Publisher: Arrow Books (Random House)
Pages: 290 (Paperback)
Series: Jeeves and Wooster #5
Gussie Fink-Nottle’s knowledge of the common newt is unparalleled. Drop him in a pond of newts and his behaviour will be exemplary, but introduce him to a girl and watch him turn pink, yammer, and suddenly stampede for the wide open spaces. Even with Madeline Bassett, who feels that the stars are god’s daisy chain, his tongue is tied in reef-knots. And his chum Tuppy Glossop isn’t getting on much better with Madeline’s delectable friend Angela.
With so many broken hearts lying about him, Bertie Wooster can’t sit idly by. The happiness of a pal – two pals, in fact – is at stake. But somehow Bertie’s best-laid plans land everyone in the soup, and so it’s just as well that Jeeves is ever at hand to apply his bulging brains to the problems of young love.
To be honest this felt like more of a 3.5 read to me but that’s not because it’s a bad book. In fact it’s as good as, if not better than, the last Jeeves book I reviewed and gave 5 stars to – it’s certainly far less problematic and offensive. What made this book less enjoyable for me was simply that I wasn’t in the right frame of mind to pick it up in the first place. There’s been a lot of unpleasant stuff going on recently and I though I needed something lighthearted to cheer me up – and it worked, to a certain extent, but it wasn’t particularly conductive to getting the maximum enjoyment from these books. Next time I will remember my own theory – Jeeves works best when accompanied by a jug of Pimms, lying out on the lawn on a sunny day. Reading it crammed in the back of a car, with torrential rain pouring down outside just isn’t the same. Nevertheless I’ll try to go over the key points.
Right Ho, Jeeves is the second full length novel in the series, and far less episodic than its predecessor. It’s also a bit more understated, going back more to the short story roots of social misunderstandings rather than the occasionally whacky hijinks of Thank You, Jeeves which saw Bertie dealing with a violent drunk, a pair of overzealous policeman, and blacking-up to escape a crazy American. By contrast Right Ho, Jeeves is positively sedate. Gussie Fink-Nottle is in love with Madeline Bassett (who believes that ‘every time a fairy sheds a tear, a wee bit star is born in the Milky Way‘) but too painfully shy to say anything, while Tuppy Glossop has just had his engagement to Bertie’s cousin Angela called off for daring to suggest that the shark that attacked her on holiday was probably just a flatfish, Bertie’s aunt is looking for a tactful way to inform her spendthrift husband that she lost the money he leant her for her ladies magazine on gambling – and it’s all one big situation that practically screams for Jeeves. Unfortunately, Bertie and Jeeves are at loggerheads over one of Bertie’s faddish pieces of clothing, so Bertie decides to solve this one alone.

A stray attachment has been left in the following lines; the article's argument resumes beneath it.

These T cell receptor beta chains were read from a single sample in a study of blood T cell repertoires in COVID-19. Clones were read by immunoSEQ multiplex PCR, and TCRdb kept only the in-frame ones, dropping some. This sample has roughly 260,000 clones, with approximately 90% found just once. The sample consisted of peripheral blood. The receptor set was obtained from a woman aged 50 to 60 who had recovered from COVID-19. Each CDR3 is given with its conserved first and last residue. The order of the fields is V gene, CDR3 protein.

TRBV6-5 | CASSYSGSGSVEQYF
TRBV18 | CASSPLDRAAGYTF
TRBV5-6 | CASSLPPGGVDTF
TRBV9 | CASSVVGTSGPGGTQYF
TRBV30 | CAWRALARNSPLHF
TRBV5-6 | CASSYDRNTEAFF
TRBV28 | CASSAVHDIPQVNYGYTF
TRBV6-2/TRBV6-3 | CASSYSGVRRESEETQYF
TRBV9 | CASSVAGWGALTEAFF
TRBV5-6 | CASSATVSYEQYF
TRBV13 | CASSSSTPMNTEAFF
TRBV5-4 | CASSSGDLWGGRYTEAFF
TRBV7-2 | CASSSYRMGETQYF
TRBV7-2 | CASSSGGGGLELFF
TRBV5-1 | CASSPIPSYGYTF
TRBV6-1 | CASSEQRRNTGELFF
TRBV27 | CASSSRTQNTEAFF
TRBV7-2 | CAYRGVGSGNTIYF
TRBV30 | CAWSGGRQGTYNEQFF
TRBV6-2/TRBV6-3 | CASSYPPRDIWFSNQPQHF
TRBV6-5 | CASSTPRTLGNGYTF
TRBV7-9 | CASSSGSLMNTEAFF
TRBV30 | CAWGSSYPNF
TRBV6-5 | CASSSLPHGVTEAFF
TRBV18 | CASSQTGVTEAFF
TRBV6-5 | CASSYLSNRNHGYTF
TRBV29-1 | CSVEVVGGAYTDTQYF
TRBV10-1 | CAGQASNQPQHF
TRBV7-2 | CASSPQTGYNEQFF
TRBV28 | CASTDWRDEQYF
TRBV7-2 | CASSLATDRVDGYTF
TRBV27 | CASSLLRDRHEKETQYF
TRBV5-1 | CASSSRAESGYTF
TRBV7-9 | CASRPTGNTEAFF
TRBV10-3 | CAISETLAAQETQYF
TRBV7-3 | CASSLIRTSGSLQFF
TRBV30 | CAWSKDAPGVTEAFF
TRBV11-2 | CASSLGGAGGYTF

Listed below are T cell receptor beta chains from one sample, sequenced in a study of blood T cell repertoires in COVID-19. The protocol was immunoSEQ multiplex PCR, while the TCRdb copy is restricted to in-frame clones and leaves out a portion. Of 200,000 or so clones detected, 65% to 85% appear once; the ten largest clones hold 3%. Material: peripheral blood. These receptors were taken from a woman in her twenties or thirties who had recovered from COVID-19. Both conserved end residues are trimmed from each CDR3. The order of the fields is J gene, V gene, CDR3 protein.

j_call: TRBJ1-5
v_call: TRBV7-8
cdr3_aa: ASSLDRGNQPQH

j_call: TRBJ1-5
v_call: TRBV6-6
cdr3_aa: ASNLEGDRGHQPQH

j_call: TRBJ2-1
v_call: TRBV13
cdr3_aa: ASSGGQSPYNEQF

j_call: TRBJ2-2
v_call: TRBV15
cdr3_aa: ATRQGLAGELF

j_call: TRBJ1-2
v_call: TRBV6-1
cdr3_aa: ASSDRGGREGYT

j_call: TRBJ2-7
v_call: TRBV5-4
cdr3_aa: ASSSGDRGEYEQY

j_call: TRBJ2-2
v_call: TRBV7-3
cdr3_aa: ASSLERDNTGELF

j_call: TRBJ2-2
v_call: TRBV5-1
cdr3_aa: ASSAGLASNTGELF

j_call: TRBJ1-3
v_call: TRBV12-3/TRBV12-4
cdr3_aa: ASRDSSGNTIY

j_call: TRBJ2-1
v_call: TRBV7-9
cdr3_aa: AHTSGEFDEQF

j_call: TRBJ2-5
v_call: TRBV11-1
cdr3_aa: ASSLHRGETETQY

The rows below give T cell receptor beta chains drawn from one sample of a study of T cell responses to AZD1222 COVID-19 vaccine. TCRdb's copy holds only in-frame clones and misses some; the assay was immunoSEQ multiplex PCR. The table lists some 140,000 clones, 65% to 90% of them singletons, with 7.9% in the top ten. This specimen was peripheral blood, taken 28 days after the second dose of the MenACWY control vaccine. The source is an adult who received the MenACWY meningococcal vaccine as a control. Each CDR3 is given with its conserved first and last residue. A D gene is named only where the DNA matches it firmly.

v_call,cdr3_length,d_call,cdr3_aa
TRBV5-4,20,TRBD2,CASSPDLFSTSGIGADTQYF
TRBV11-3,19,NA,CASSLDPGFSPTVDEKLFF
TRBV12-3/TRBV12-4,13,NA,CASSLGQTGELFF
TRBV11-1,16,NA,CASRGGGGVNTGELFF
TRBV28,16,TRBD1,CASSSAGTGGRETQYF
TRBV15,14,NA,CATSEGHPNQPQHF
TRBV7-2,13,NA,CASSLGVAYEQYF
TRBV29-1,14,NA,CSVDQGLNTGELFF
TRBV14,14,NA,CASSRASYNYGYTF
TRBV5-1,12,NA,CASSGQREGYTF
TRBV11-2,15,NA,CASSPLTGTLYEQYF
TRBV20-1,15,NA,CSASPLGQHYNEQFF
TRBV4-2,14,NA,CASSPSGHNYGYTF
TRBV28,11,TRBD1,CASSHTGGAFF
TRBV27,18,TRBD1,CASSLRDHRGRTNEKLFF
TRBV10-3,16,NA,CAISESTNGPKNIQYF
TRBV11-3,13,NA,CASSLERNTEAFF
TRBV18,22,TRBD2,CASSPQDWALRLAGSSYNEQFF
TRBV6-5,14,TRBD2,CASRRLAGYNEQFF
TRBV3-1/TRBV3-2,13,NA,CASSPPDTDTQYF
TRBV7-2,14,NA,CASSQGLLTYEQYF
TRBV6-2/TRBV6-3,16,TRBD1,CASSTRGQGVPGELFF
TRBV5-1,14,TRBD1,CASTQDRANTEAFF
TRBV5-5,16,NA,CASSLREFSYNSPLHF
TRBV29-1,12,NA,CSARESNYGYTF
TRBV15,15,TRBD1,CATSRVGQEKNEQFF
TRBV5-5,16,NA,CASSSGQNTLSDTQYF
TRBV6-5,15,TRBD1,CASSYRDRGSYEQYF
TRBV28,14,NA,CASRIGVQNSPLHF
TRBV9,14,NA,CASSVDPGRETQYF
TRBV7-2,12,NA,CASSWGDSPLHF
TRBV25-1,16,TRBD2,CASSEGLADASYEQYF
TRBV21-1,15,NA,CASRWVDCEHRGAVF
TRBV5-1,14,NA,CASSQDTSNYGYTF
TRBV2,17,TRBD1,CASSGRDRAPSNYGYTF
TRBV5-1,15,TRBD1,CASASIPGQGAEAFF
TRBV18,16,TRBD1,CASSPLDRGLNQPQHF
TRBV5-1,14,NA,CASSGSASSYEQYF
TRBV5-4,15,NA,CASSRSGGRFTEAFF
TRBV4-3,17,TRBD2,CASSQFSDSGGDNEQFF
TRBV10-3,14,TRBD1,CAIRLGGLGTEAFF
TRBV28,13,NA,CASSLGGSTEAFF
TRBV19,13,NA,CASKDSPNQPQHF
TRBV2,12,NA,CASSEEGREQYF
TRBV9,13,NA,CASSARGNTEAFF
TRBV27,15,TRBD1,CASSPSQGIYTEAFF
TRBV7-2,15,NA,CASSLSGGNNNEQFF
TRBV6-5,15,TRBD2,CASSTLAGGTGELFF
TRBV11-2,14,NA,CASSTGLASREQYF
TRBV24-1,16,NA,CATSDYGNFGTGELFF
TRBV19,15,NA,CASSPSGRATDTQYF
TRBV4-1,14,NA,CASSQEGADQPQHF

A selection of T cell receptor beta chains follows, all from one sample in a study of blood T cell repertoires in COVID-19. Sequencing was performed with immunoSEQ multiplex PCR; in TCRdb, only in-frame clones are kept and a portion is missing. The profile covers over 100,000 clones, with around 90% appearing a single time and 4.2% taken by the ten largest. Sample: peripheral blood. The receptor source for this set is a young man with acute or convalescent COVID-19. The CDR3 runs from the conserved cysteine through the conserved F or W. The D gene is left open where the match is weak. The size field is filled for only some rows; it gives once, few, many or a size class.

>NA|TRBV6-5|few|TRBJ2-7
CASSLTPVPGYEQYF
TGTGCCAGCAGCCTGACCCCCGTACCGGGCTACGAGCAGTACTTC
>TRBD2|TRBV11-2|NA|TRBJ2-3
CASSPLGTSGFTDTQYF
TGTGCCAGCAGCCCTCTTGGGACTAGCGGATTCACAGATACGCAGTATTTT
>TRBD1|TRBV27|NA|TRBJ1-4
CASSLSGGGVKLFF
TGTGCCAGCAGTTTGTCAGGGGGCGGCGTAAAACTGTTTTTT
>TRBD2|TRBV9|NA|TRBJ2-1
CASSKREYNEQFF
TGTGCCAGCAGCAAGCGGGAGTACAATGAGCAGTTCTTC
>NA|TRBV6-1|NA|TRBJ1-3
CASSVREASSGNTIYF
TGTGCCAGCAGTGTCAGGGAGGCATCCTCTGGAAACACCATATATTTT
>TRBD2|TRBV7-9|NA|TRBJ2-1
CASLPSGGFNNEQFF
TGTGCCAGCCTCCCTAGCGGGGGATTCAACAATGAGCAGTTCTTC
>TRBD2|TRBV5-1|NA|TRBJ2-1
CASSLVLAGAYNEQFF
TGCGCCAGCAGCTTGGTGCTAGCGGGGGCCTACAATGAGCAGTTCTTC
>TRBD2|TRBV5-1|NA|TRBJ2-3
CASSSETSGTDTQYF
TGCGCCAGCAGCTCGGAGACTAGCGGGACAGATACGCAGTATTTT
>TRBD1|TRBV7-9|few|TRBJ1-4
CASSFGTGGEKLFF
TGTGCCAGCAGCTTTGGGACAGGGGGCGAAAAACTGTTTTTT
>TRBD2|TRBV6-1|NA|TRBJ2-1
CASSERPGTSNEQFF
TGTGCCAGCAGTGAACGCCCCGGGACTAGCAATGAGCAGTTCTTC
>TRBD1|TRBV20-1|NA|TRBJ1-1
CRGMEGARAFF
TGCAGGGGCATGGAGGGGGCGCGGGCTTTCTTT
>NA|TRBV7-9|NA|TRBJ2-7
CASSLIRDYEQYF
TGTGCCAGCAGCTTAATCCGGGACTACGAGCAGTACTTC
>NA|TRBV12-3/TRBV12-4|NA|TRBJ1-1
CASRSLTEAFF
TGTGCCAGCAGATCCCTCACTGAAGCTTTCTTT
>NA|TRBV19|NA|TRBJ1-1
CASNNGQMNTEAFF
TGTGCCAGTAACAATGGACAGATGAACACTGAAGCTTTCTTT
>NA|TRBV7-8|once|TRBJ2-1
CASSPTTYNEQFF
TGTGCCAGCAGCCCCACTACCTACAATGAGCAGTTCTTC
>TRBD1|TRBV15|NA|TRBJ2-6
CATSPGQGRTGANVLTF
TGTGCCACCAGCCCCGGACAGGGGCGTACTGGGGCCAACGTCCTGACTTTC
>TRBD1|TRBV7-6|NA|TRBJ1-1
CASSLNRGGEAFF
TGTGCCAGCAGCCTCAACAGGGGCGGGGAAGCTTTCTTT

What follows is, predictably, a mess of miscommunication and misunderstanding until the situation is a million times worse than how it started. At which point of course Jeeves swans in, does his thing, and solves it in approximately five minutes. There are some absolutely wonderful bits in this book – the prize giving at the local boys school is hilarious and Auntie Agatha’s description of Bertie ‘To look at you, one would think you were just an ordinary sort of amiable idiot – certifiable, perhaps, but quite harmless. Yet in reality, you are a worse scourge than the Black Death’ had me snickering to myself. Overall, however, I just wasn’t in the right mood to enjoy the book fully. It felt a bit too similar to the short stories, but lacking a lot of the Bertie-Jeeves banter that I so enjoy, and the sollution…well it feels a bit like a magical fix really.
I still enjoyed it, and I still love Bertie – I mean how can you not love a man who gets so much joy from playing with a rubber duck? I’ll still continue to read the rest of the books, but I’ll make sure that it’s a nice sunny day and that I’m in the right mood to appreciate them before I pick one up again.